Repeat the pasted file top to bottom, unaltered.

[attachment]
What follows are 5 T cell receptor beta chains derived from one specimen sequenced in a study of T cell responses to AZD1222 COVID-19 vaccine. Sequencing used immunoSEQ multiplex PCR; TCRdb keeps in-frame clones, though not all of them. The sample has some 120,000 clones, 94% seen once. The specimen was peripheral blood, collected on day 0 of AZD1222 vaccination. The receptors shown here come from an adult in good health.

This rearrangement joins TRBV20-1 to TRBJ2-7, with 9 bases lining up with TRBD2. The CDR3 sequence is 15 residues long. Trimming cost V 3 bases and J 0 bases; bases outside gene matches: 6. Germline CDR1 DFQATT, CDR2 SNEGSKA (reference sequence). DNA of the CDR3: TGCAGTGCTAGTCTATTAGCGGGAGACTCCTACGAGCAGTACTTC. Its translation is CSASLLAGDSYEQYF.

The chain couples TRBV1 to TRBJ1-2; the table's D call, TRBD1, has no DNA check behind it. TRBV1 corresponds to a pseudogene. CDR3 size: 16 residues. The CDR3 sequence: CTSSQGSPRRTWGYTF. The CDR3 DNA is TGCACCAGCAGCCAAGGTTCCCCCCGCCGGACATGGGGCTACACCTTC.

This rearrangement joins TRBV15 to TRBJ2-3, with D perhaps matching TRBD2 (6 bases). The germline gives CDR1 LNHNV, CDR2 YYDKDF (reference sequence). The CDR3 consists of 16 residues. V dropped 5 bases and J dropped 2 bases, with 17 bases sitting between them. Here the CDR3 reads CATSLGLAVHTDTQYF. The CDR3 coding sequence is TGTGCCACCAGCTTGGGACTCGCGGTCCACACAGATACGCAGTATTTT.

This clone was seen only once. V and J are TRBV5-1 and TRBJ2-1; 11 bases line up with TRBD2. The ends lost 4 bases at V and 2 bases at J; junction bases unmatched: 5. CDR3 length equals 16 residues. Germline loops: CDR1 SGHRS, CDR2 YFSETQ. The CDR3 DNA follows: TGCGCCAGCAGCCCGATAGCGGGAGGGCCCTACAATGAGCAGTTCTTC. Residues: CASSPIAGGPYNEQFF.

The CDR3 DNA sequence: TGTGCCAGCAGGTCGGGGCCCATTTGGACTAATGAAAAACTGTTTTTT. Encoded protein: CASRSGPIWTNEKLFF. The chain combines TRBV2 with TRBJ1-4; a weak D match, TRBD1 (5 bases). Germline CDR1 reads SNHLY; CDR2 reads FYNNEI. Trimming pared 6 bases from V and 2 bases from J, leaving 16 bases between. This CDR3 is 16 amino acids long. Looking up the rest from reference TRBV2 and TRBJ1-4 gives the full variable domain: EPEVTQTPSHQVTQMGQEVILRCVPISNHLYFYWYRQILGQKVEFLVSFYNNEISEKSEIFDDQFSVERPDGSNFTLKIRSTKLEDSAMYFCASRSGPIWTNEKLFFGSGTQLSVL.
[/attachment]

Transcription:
What follows are 5 T cell receptor beta chains derived from one specimen sequenced in a study of T cell responses to AZD1222 COVID-19 vaccine. Sequencing used immunoSEQ multiplex PCR; TCRdb keeps in-frame clones, though not all of them. The sample has some 120,000 clones, 94% seen once. The specimen was peripheral blood, collected on day 0 of AZD1222 vaccination. The receptors shown here come from an adult in good health.

This rearrangement joins TRBV20-1 to TRBJ2-7, with 9 bases lining up with TRBD2. The CDR3 sequence is 15 residues long. Trimming cost V 3 bases and J 0 bases; bases outside gene matches: 6. Germline CDR1 DFQATT, CDR2 SNEGSKA (reference sequence). DNA of the CDR3: TGCAGTGCTAGTCTATTAGCGGGAGACTCCTACGAGCAGTACTTC. Its translation is CSASLLAGDSYEQYF.

The chain couples TRBV1 to TRBJ1-2; the table's D call, TRBD1, has no DNA check behind it. TRBV1 corresponds to a pseudogene. CDR3 size: 16 residues. The CDR3 sequence: CTSSQGSPRRTWGYTF. The CDR3 DNA is TGCACCAGCAGCCAAGGTTCCCCCCGCCGGACATGGGGCTACACCTTC.

This rearrangement joins TRBV15 to TRBJ2-3, with D perhaps matching TRBD2 (6 bases). The germline gives CDR1 LNHNV, CDR2 YYDKDF (reference sequence). The CDR3 consists of 16 residues. V dropped 5 bases and J dropped 2 bases, with 17 bases sitting between them. Here the CDR3 reads CATSLGLAVHTDTQYF. The CDR3 coding sequence is TGTGCCACCAGCTTGGGACTCGCGGTCCACACAGATACGCAGTATTTT.

This clone was seen only once. V and J are TRBV5-1 and TRBJ2-1; 11 bases line up with TRBD2. The ends lost 4 bases at V and 2 bases at J; junction bases unmatched: 5. CDR3 length equals 16 residues. Germline loops: CDR1 SGHRS, CDR2 YFSETQ. The CDR3 DNA follows: TGCGCCAGCAGCCCGATAGCGGGAGGGCCCTACAATGAGCAGTTCTTC. Residues: CASSPIAGGPYNEQFF.

The CDR3 DNA sequence: TGTGCCAGCAGGTCGGGGCCCATTTGGACTAATGAAAAACTGTTTTTT. Encoded protein: CASRSGPIWTNEKLFF. The chain combines TRBV2 with TRBJ1-4; a weak D match, TRBD1 (5 bases). Germline CDR1 reads SNHLY; CDR2 reads FYNNEI. Trimming pared 6 bases from V and 2 bases from J, leaving 16 bases between. This CDR3 is 16 amino acids long. Looking up the rest from reference TRBV2 and TRBJ1-4 gives the full variable domain: EPEVTQTPSHQVTQMGQEVILRCVPISNHLYFYWYRQILGQKVEFLVSFYNNEISEKSEIFDDQFSVERPDGSNFTLKIRSTKLEDSAMYFCASRSGPIWTNEKLFFGSGTQLSVL.